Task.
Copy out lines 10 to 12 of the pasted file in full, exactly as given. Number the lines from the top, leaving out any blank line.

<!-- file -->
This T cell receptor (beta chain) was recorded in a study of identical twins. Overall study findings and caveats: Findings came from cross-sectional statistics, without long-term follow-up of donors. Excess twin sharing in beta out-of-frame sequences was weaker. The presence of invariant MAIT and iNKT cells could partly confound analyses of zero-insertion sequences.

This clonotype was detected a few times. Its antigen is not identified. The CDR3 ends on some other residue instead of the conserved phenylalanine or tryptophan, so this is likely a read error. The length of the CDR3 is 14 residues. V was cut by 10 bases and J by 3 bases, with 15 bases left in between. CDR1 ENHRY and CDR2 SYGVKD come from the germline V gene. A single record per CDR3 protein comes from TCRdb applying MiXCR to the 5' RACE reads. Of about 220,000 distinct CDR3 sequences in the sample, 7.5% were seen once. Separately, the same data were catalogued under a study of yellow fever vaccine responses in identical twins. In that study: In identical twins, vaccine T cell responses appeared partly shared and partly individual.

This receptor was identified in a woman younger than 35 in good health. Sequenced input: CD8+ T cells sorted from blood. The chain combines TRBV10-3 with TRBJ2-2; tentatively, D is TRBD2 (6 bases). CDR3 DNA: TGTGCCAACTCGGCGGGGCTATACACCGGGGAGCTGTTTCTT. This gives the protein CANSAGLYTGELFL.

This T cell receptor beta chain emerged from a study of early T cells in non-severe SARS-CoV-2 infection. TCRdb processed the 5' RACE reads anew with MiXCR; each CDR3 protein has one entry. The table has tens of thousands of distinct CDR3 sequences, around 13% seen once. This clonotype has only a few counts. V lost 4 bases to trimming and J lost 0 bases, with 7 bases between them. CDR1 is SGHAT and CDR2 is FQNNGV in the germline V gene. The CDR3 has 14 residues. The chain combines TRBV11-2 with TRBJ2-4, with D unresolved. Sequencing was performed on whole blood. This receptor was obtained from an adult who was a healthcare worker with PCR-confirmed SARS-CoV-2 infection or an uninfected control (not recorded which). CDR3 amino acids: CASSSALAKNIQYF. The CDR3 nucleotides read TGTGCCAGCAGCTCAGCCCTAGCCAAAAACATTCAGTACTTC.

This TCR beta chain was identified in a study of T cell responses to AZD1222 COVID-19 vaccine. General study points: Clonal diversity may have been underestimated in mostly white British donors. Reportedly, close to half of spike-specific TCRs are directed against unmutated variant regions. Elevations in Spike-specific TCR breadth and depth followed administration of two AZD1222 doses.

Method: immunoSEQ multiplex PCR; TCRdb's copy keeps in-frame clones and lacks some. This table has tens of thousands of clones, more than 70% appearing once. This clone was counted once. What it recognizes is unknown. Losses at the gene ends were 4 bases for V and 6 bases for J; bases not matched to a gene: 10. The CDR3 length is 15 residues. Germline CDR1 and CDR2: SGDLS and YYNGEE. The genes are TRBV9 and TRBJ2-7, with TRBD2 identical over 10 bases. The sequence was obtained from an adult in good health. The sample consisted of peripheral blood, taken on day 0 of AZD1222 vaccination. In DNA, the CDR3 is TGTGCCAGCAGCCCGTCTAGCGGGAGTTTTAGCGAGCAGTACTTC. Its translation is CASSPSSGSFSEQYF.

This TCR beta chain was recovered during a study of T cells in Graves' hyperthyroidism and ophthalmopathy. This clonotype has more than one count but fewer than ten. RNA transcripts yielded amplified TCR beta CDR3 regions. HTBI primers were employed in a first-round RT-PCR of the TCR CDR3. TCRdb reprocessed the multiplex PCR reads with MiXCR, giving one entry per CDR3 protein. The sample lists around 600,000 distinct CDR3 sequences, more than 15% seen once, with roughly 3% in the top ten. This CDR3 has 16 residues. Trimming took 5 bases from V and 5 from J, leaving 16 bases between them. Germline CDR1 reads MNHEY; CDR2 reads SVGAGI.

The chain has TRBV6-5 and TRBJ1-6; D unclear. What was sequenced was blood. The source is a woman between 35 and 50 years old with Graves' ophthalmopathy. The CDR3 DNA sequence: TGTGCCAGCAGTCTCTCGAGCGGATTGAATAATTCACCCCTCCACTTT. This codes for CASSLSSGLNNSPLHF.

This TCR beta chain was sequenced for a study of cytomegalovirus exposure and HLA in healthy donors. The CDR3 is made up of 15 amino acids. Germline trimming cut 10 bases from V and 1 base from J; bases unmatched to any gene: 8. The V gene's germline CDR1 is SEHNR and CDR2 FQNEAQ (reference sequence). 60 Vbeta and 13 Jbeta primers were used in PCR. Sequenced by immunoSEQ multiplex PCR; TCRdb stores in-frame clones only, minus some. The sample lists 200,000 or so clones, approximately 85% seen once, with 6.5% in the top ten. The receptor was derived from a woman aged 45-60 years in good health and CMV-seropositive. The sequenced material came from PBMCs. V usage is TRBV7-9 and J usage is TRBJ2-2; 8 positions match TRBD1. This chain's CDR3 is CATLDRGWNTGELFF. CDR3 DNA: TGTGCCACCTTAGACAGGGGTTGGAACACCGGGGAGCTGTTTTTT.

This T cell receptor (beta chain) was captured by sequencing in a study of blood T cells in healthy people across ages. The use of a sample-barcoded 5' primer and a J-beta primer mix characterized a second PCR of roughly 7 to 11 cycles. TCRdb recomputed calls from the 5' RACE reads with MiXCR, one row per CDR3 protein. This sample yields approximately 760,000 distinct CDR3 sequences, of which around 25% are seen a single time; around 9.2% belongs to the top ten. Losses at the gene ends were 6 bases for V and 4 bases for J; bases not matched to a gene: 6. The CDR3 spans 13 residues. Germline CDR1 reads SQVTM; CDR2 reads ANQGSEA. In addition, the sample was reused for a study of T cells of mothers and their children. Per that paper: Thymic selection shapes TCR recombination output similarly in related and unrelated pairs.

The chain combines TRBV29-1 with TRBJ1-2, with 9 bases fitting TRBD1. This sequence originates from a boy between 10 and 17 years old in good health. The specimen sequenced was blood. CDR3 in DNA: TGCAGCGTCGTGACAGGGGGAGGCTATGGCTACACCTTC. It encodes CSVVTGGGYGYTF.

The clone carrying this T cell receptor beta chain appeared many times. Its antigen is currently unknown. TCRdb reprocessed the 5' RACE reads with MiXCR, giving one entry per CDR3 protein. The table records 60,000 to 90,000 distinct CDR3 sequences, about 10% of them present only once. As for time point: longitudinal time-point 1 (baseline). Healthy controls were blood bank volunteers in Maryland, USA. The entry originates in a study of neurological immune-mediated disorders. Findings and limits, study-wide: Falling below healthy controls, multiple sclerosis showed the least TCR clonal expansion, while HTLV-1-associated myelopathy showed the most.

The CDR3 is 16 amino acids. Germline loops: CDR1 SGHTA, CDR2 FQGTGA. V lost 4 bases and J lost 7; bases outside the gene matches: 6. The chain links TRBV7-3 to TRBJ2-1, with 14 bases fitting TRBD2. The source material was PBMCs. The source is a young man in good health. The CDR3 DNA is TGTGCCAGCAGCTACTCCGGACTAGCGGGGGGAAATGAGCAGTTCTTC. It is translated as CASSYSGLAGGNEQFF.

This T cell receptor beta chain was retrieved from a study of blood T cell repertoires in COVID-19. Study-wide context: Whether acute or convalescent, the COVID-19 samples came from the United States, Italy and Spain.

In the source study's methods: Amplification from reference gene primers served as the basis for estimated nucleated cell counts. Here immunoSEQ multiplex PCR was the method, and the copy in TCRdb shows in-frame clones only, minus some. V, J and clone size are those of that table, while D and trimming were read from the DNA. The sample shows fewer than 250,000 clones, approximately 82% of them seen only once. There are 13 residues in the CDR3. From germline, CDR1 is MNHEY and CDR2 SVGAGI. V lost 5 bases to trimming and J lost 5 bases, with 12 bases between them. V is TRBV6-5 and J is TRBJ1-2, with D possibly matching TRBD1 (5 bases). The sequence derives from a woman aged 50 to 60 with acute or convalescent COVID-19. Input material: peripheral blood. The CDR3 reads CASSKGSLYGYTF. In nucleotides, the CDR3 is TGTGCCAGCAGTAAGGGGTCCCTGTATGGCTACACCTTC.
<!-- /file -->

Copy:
This T cell receptor (beta chain) was captured by sequencing in a study of blood T cells in healthy people across ages. The use of a sample-barcoded 5' primer and a J-beta primer mix characterized a second PCR of roughly 7 to 11 cycles. TCRdb recomputed calls from the 5' RACE reads with MiXCR, one row per CDR3 protein. This sample yields approximately 760,000 distinct CDR3 sequences, of which around 25% are seen a single time; around 9.2% belongs to the top ten. Losses at the gene ends were 6 bases for V and 4 bases for J; bases not matched to a gene: 6. The CDR3 spans 13 residues. Germline CDR1 reads SQVTM; CDR2 reads ANQGSEA. In addition, the sample was reused for a study of T cells of mothers and their children. Per that paper: Thymic selection shapes TCR recombination output similarly in related and unrelated pairs.

The chain combines TRBV29-1 with TRBJ1-2, with 9 bases fitting TRBD1. This sequence originates from a boy between 10 and 17 years old in good health. The specimen sequenced was blood. CDR3 in DNA: TGCAGCGTCGTGACAGGGGGAGGCTATGGCTACACCTTC. It encodes CSVVTGGGYGYTF.

The clone carrying this T cell receptor beta chain appeared many times. Its antigen is currently unknown. TCRdb reprocessed the 5' RACE reads with MiXCR, giving one entry per CDR3 protein. The table records 60,000 to 90,000 distinct CDR3 sequences, about 10% of them present only once. As for time point: longitudinal time-point 1 (baseline). Healthy controls were blood bank volunteers in Maryland, USA. The entry originates in a study of neurological immune-mediated disorders. Findings and limits, study-wide: Falling below healthy controls, multiple sclerosis showed the least TCR clonal expansion, while HTLV-1-associated myelopathy showed the most.